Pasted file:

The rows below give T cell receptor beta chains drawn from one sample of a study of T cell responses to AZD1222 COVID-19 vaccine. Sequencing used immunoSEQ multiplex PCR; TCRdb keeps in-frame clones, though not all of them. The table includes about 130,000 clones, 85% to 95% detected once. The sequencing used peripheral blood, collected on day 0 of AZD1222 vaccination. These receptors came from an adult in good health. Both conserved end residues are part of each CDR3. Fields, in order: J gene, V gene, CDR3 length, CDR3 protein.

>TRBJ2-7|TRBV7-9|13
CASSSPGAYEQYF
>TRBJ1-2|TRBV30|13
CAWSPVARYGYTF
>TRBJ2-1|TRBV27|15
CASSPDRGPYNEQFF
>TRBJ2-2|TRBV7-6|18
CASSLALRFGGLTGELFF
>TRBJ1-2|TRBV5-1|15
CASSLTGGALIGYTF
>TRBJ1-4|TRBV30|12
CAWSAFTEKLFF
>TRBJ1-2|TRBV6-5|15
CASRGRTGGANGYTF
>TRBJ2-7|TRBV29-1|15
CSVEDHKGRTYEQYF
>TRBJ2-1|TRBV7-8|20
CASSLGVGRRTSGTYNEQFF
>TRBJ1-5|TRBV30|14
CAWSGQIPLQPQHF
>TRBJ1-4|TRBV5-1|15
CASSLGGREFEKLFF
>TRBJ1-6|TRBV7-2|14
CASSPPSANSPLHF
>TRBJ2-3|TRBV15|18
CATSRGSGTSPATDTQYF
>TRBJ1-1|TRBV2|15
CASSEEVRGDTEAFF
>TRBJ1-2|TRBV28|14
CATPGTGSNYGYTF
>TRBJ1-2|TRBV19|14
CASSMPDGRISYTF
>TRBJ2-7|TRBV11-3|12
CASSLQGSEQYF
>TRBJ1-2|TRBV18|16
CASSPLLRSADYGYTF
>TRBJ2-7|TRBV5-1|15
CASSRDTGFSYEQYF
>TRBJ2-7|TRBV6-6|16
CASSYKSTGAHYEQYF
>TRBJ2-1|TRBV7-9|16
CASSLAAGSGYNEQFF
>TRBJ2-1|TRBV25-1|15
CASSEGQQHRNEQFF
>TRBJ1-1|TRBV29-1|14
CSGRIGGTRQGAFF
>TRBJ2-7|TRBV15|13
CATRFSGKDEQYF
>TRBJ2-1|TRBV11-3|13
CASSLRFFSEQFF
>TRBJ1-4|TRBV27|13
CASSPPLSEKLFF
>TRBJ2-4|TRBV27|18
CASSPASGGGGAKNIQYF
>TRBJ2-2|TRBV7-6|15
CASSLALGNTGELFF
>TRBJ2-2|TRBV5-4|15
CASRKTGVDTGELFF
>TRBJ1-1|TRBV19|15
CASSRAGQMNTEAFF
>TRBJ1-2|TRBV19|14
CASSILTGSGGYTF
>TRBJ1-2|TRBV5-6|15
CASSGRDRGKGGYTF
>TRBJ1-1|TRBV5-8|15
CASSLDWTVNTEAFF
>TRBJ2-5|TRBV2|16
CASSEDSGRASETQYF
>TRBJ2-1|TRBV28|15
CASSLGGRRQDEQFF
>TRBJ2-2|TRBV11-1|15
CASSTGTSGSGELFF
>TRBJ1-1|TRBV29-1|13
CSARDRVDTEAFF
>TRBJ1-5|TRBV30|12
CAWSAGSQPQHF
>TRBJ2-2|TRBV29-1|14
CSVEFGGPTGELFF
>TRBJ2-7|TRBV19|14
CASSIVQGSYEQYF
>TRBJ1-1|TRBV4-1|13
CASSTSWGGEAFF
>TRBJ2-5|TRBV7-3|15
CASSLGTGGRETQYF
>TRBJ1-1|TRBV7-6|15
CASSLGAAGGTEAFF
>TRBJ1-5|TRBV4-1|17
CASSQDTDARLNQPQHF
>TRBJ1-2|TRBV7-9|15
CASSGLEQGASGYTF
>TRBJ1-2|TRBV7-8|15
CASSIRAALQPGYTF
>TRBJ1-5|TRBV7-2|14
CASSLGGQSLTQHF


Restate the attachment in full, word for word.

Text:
The rows below give T cell receptor beta chains drawn from one sample of a study of T cell responses to AZD1222 COVID-19 vaccine. Sequencing used immunoSEQ multiplex PCR; TCRdb keeps in-frame clones, though not all of them. The table includes about 130,000 clones, 85% to 95% detected once. The sequencing used peripheral blood, collected on day 0 of AZD1222 vaccination. These receptors came from an adult in good health. Both conserved end residues are part of each CDR3. Fields, in order: J gene, V gene, CDR3 length, CDR3 protein.

>TRBJ2-7|TRBV7-9|13
CASSSPGAYEQYF
>TRBJ1-2|TRBV30|13
CAWSPVARYGYTF
>TRBJ2-1|TRBV27|15
CASSPDRGPYNEQFF
>TRBJ2-2|TRBV7-6|18
CASSLALRFGGLTGELFF
>TRBJ1-2|TRBV5-1|15
CASSLTGGALIGYTF
>TRBJ1-4|TRBV30|12
CAWSAFTEKLFF
>TRBJ1-2|TRBV6-5|15
CASRGRTGGANGYTF
>TRBJ2-7|TRBV29-1|15
CSVEDHKGRTYEQYF
>TRBJ2-1|TRBV7-8|20
CASSLGVGRRTSGTYNEQFF
>TRBJ1-5|TRBV30|14
CAWSGQIPLQPQHF
>TRBJ1-4|TRBV5-1|15
CASSLGGREFEKLFF
>TRBJ1-6|TRBV7-2|14
CASSPPSANSPLHF
>TRBJ2-3|TRBV15|18
CATSRGSGTSPATDTQYF
>TRBJ1-1|TRBV2|15
CASSEEVRGDTEAFF
>TRBJ1-2|TRBV28|14
CATPGTGSNYGYTF
>TRBJ1-2|TRBV19|14
CASSMPDGRISYTF
>TRBJ2-7|TRBV11-3|12
CASSLQGSEQYF
>TRBJ1-2|TRBV18|16
CASSPLLRSADYGYTF
>TRBJ2-7|TRBV5-1|15
CASSRDTGFSYEQYF
>TRBJ2-7|TRBV6-6|16
CASSYKSTGAHYEQYF
>TRBJ2-1|TRBV7-9|16
CASSLAAGSGYNEQFF
>TRBJ2-1|TRBV25-1|15
CASSEGQQHRNEQFF
>TRBJ1-1|TRBV29-1|14
CSGRIGGTRQGAFF
>TRBJ2-7|TRBV15|13
CATRFSGKDEQYF
>TRBJ2-1|TRBV11-3|13
CASSLRFFSEQFF
>TRBJ1-4|TRBV27|13
CASSPPLSEKLFF
>TRBJ2-4|TRBV27|18
CASSPASGGGGAKNIQYF
>TRBJ2-2|TRBV7-6|15
CASSLALGNTGELFF
>TRBJ2-2|TRBV5-4|15
CASRKTGVDTGELFF
>TRBJ1-1|TRBV19|15
CASSRAGQMNTEAFF
>TRBJ1-2|TRBV19|14
CASSILTGSGGYTF
>TRBJ1-2|TRBV5-6|15
CASSGRDRGKGGYTF
>TRBJ1-1|TRBV5-8|15
CASSLDWTVNTEAFF
>TRBJ2-5|TRBV2|16
CASSEDSGRASETQYF
>TRBJ2-1|TRBV28|15
CASSLGGRRQDEQFF
>TRBJ2-2|TRBV11-1|15
CASSTGTSGSGELFF
>TRBJ1-1|TRBV29-1|13
CSARDRVDTEAFF
>TRBJ1-5|TRBV30|12
CAWSAGSQPQHF
>TRBJ2-2|TRBV29-1|14
CSVEFGGPTGELFF
>TRBJ2-7|TRBV19|14
CASSIVQGSYEQYF
>TRBJ1-1|TRBV4-1|13
CASSTSWGGEAFF
>TRBJ2-5|TRBV7-3|15
CASSLGTGGRETQYF
>TRBJ1-1|TRBV7-6|15
CASSLGAAGGTEAFF
>TRBJ1-5|TRBV4-1|17
CASSQDTDARLNQPQHF
>TRBJ1-2|TRBV7-9|15
CASSGLEQGASGYTF
>TRBJ1-2|TRBV7-8|15
CASSIRAALQPGYTF
>TRBJ1-5|TRBV7-2|14
CASSLGGQSLTQHF